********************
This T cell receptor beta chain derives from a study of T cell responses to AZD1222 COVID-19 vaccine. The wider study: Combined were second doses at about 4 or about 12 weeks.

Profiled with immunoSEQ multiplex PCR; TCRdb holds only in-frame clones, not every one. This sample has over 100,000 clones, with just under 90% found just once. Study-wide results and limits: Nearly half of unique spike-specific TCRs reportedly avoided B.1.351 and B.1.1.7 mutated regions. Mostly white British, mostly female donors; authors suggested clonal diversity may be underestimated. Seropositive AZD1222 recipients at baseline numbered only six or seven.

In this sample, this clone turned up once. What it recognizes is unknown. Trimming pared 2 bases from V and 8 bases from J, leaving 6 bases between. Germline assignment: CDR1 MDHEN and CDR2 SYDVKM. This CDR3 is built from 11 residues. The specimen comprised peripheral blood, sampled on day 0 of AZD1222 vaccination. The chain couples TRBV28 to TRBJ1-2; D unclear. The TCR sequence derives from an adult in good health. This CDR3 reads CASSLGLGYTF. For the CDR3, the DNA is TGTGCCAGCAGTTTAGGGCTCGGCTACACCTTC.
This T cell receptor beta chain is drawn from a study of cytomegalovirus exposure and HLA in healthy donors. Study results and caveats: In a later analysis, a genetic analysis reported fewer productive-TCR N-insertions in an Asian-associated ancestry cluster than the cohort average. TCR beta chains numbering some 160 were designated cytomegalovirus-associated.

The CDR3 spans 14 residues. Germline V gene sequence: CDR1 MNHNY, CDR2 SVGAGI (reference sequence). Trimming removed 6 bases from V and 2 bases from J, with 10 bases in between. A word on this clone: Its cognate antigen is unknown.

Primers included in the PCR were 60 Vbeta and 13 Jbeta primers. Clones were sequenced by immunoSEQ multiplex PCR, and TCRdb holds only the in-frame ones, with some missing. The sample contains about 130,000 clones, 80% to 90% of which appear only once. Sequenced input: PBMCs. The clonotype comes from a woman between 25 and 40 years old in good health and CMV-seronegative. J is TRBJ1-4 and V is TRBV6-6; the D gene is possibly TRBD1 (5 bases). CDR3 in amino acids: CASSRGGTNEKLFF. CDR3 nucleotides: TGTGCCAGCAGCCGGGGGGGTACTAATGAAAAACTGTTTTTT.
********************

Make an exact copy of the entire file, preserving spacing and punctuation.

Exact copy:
This T cell receptor beta chain derives from a study of T cell responses to AZD1222 COVID-19 vaccine. The wider study: Combined were second doses at about 4 or about 12 weeks.

Profiled with immunoSEQ multiplex PCR; TCRdb holds only in-frame clones, not every one. This sample has over 100,000 clones, with just under 90% found just once. Study-wide results and limits: Nearly half of unique spike-specific TCRs reportedly avoided B.1.351 and B.1.1.7 mutated regions. Mostly white British, mostly female donors; authors suggested clonal diversity may be underestimated. Seropositive AZD1222 recipients at baseline numbered only six or seven.

In this sample, this clone turned up once. What it recognizes is unknown. Trimming pared 2 bases from V and 8 bases from J, leaving 6 bases between. Germline assignment: CDR1 MDHEN and CDR2 SYDVKM. This CDR3 is built from 11 residues. The specimen comprised peripheral blood, sampled on day 0 of AZD1222 vaccination. The chain couples TRBV28 to TRBJ1-2; D unclear. The TCR sequence derives from an adult in good health. This CDR3 reads CASSLGLGYTF. For the CDR3, the DNA is TGTGCCAGCAGTTTAGGGCTCGGCTACACCTTC.
This T cell receptor beta chain is drawn from a study of cytomegalovirus exposure and HLA in healthy donors. Study results and caveats: In a later analysis, a genetic analysis reported fewer productive-TCR N-insertions in an Asian-associated ancestry cluster than the cohort average. TCR beta chains numbering some 160 were designated cytomegalovirus-associated.

The CDR3 spans 14 residues. Germline V gene sequence: CDR1 MNHNY, CDR2 SVGAGI (reference sequence). Trimming removed 6 bases from V and 2 bases from J, with 10 bases in between. A word on this clone: Its cognate antigen is unknown.

Primers included in the PCR were 60 Vbeta and 13 Jbeta primers. Clones were sequenced by immunoSEQ multiplex PCR, and TCRdb holds only the in-frame ones, with some missing. The sample contains about 130,000 clones, 80% to 90% of which appear only once. Sequenced input: PBMCs. The clonotype comes from a woman between 25 and 40 years old in good health and CMV-seronegative. J is TRBJ1-4 and V is TRBV6-6; the D gene is possibly TRBD1 (5 bases). CDR3 in amino acids: CASSRGGTNEKLFF. CDR3 nucleotides: TGTGCCAGCAGCCGGGGGGGTACTAATGAAAAACTGTTTTTT.